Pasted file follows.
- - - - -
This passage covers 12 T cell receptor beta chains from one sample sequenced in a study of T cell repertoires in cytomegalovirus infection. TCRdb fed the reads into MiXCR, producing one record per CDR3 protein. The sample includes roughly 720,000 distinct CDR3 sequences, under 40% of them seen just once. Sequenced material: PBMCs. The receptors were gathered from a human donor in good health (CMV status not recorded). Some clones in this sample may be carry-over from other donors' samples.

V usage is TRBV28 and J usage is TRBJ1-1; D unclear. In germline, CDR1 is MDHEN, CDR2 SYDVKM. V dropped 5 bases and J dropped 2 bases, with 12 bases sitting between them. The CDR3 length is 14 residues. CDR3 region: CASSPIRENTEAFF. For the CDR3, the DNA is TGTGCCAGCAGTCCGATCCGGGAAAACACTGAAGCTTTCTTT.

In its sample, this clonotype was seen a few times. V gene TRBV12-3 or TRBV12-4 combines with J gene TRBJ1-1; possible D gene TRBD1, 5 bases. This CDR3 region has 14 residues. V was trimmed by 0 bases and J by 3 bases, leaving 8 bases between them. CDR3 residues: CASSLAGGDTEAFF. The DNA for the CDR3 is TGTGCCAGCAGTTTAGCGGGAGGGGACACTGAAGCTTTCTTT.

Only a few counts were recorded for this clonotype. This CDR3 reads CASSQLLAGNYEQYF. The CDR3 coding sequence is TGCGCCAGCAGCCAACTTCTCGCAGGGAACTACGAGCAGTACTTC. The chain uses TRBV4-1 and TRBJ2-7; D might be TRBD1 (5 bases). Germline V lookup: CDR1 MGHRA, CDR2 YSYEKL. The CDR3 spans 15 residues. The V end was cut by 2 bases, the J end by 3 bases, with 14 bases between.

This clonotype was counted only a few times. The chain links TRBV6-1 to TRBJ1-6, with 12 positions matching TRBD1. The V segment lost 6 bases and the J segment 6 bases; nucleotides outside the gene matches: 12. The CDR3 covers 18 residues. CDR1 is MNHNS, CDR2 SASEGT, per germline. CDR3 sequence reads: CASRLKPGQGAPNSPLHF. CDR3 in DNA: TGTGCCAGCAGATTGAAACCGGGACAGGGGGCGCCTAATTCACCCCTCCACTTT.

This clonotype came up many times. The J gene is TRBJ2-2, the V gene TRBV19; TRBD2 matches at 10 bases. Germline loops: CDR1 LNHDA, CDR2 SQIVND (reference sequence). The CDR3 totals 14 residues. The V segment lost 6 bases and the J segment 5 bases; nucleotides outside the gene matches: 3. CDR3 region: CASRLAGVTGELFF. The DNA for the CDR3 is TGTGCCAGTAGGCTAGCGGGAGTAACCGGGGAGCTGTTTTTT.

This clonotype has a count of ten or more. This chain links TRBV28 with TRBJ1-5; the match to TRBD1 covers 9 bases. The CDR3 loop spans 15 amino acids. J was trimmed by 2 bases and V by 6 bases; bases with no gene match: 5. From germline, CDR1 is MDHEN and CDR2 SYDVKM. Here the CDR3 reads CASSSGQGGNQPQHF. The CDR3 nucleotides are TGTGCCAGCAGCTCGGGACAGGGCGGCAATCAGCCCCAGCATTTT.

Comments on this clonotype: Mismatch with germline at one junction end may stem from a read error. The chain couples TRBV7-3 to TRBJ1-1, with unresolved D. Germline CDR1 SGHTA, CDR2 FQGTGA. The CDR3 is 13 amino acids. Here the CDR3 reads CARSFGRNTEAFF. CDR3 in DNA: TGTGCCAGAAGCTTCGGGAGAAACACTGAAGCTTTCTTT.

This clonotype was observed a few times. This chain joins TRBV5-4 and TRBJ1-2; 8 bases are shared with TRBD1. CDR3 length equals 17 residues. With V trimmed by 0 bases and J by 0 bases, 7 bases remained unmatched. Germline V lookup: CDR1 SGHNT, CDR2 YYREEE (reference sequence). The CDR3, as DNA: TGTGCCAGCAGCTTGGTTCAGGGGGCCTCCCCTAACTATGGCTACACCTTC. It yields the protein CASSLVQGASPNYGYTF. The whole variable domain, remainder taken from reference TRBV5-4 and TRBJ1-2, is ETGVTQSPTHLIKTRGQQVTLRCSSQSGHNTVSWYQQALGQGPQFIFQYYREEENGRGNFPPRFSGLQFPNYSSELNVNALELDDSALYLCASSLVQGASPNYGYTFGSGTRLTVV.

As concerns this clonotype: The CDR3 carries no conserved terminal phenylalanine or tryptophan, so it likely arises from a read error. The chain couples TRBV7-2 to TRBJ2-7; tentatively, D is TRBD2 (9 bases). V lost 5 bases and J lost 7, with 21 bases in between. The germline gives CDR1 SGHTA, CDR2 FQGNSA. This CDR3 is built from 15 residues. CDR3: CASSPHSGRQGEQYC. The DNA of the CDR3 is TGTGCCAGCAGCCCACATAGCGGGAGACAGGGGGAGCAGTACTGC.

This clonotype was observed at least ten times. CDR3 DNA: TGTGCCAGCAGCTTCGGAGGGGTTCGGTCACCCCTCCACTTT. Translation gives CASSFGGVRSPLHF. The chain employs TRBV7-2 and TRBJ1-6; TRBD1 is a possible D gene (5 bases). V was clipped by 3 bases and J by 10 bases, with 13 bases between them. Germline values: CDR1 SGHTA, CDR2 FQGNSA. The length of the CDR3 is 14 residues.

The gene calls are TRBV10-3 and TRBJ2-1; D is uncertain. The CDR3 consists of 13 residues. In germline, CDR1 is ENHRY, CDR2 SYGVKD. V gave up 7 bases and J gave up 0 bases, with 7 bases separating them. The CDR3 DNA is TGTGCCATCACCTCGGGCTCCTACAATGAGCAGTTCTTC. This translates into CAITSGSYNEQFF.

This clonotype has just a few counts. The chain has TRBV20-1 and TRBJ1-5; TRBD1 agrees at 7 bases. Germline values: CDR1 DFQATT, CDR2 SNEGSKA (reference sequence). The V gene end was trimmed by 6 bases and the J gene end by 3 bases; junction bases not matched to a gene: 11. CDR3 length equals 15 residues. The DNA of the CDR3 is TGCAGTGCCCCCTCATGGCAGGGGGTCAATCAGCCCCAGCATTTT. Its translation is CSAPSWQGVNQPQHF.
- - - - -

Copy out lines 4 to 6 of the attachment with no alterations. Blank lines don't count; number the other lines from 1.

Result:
Only a few counts were recorded for this clonotype. This CDR3 reads CASSQLLAGNYEQYF. The CDR3 coding sequence is TGCGCCAGCAGCCAACTTCTCGCAGGGAACTACGAGCAGTACTTC. The chain uses TRBV4-1 and TRBJ2-7; D might be TRBD1 (5 bases). Germline V lookup: CDR1 MGHRA, CDR2 YSYEKL. The CDR3 spans 15 residues. The V end was cut by 2 bases, the J end by 3 bases, with 14 bases between.

This clonotype was counted only a few times. The chain links TRBV6-1 to TRBJ1-6, with 12 positions matching TRBD1. The V segment lost 6 bases and the J segment 6 bases; nucleotides outside the gene matches: 12. The CDR3 covers 18 residues. CDR1 is MNHNS, CDR2 SASEGT, per germline. CDR3 sequence reads: CASRLKPGQGAPNSPLHF. CDR3 in DNA: TGTGCCAGCAGATTGAAACCGGGACAGGGGGCGCCTAATTCACCCCTCCACTTT.

This clonotype came up many times. The J gene is TRBJ2-2, the V gene TRBV19; TRBD2 matches at 10 bases. Germline loops: CDR1 LNHDA, CDR2 SQIVND (reference sequence). The CDR3 totals 14 residues. The V segment lost 6 bases and the J segment 5 bases; nucleotides outside the gene matches: 3. CDR3 region: CASRLAGVTGELFF. The DNA for the CDR3 is TGTGCCAGTAGGCTAGCGGGAGTAACCGGGGAGCTGTTTTTT.